and pat the shy outstretched hand of the orangutan
ruff up the parrot's feathers the wrong way
at which he loudly complains
and comes back for more.

So. Breathe out, cough maybe.
It didn't 
matter so much after all, did it?
Pull out the dart, and the barb remains
at a blurred purple distance under the skin
pulsing, poisoned, pretty,

Or at least as durable as the reddened skin
which for practical purposes 
is time everlasting.
I guess you really thought 
the ark wouldn't come, or the dart wouldn't strike:
that there was something you could do
a way to change
the order of operations. Not because you ever said as much,
I don't mean that, but because of how stricken you are
now that everything has come to pass
feared and desired. (An uncharitable guru might say,
what did you think fear and desire were for, anyway?
But that's not how we roll.)

Stroke every loving creature;
let the barb do its work. A numbness
and a rush of gratitude:
a twitch of light behind the hills.

Monday, September 05, 2022


The thing about D.C. Schindler -- yeah, he's a Catholic, and yeah, my list of problems with Catholicism is as long as your arm -- but the thing about Schindler is that his philosophy places beauty right square at the center of life, as the dynamic heart of experience and intelligence.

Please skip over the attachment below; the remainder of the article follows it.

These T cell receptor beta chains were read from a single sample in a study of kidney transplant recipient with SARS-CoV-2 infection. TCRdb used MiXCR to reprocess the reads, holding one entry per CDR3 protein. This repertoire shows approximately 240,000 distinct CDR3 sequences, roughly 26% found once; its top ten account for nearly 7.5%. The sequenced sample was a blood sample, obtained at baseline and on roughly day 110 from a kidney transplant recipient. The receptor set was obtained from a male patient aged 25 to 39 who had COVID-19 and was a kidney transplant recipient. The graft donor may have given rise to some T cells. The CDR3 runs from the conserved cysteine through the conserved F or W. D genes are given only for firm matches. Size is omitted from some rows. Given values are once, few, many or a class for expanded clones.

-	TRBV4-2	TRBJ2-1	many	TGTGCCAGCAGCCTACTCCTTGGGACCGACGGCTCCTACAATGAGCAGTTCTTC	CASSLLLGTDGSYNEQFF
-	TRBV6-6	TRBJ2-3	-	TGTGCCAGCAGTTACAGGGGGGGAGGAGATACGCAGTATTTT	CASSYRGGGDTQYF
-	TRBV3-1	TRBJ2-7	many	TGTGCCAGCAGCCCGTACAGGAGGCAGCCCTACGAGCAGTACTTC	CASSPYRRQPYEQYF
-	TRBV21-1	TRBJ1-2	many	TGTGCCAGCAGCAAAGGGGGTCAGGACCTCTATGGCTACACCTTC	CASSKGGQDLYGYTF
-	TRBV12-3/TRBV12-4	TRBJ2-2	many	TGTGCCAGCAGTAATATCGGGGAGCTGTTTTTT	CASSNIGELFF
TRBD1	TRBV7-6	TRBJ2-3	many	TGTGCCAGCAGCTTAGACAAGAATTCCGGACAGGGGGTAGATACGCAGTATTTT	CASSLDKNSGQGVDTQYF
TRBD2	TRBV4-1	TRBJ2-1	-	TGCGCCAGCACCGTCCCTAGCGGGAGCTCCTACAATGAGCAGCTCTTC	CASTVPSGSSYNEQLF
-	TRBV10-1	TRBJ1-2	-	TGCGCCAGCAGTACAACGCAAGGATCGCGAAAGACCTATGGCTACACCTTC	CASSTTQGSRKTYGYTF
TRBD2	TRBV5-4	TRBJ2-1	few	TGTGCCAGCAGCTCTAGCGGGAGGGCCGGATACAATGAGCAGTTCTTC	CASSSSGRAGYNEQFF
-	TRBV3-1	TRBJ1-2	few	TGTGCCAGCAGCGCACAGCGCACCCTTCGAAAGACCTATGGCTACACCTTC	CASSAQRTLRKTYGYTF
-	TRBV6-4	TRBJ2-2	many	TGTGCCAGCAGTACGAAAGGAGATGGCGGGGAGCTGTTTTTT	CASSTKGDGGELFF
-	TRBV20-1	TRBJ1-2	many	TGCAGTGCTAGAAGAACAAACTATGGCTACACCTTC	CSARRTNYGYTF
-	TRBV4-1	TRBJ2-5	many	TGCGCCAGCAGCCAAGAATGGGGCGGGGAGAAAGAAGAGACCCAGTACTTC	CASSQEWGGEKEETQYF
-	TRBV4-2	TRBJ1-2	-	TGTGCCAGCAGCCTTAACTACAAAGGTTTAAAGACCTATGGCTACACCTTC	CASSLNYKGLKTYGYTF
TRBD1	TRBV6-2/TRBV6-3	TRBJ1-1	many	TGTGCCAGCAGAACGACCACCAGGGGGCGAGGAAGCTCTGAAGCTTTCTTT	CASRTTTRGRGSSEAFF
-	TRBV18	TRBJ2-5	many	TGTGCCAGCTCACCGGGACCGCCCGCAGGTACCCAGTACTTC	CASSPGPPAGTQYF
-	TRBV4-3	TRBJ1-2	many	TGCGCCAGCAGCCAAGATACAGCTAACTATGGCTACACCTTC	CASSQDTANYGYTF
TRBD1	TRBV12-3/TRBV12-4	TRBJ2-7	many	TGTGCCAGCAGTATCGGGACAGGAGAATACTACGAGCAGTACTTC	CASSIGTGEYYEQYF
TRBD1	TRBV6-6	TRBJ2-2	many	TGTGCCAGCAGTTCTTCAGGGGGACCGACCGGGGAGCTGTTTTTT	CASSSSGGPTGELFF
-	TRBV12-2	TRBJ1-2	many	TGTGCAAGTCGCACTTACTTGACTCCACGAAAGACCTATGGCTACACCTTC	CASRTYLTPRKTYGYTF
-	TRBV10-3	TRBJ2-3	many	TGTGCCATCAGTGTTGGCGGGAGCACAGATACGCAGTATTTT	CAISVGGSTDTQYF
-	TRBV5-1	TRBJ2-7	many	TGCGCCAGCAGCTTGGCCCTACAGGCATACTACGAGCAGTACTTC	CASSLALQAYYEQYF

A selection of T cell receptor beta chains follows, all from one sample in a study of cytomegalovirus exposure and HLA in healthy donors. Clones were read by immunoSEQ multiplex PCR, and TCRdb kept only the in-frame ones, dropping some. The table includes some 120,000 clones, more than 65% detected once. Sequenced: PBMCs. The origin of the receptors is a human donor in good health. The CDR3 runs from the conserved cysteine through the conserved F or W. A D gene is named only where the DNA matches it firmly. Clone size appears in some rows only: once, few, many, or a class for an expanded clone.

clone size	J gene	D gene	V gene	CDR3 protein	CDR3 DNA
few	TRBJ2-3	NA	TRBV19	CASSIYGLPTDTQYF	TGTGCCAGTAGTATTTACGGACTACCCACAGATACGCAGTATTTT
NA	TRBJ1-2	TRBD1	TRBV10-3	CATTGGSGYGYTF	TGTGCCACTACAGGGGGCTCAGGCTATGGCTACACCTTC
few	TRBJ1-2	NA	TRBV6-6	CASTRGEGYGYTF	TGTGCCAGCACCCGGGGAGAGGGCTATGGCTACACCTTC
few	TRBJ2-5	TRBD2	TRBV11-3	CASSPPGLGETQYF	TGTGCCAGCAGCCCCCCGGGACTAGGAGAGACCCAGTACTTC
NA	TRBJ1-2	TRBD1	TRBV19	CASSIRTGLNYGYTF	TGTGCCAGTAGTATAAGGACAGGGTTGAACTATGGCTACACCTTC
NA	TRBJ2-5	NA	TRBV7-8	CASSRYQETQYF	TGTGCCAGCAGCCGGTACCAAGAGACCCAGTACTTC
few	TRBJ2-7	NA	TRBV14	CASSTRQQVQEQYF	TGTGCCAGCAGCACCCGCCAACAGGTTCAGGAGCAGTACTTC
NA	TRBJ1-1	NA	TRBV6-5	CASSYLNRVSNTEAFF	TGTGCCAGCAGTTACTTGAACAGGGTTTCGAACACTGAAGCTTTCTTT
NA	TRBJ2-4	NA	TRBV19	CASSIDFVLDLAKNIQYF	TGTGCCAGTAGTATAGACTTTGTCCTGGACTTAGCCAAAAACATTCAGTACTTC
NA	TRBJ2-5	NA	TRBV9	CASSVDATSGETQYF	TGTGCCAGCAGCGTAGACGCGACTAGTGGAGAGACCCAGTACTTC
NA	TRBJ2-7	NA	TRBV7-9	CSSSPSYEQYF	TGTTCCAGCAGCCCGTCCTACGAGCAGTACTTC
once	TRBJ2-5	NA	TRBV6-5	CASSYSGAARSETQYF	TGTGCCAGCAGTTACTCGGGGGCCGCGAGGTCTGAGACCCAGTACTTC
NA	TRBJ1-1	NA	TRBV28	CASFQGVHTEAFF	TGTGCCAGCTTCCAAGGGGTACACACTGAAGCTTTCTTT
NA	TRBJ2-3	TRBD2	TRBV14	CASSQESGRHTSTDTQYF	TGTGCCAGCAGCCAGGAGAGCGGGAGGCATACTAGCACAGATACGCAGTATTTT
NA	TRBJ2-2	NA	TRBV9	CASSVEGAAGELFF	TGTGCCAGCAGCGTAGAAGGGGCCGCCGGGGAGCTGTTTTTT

I've grown up in a world that views beauty as an option, an ornament, something you can dabble in at the end of the day if your serious work is done: a matter of private taste, with no objective importance or reality. This view is so obviously and immediately wrong, to me, that all the philosophies undergirding it -- which includes all the ones I encountered in my youth -- struck me as obviously and immediately wrong. Or at least irrelevant. I don't know much, but I do know that beauty is the center of life, not its periphery. It's not an inert thing you titillate yourself with from time to time: it starts things, it precipitates thought and action. It is the fundamental experience of orientation. How can you tell if you're faced in the right direction? If you're perceiving beauty. Life is, in some ways, as simple as that.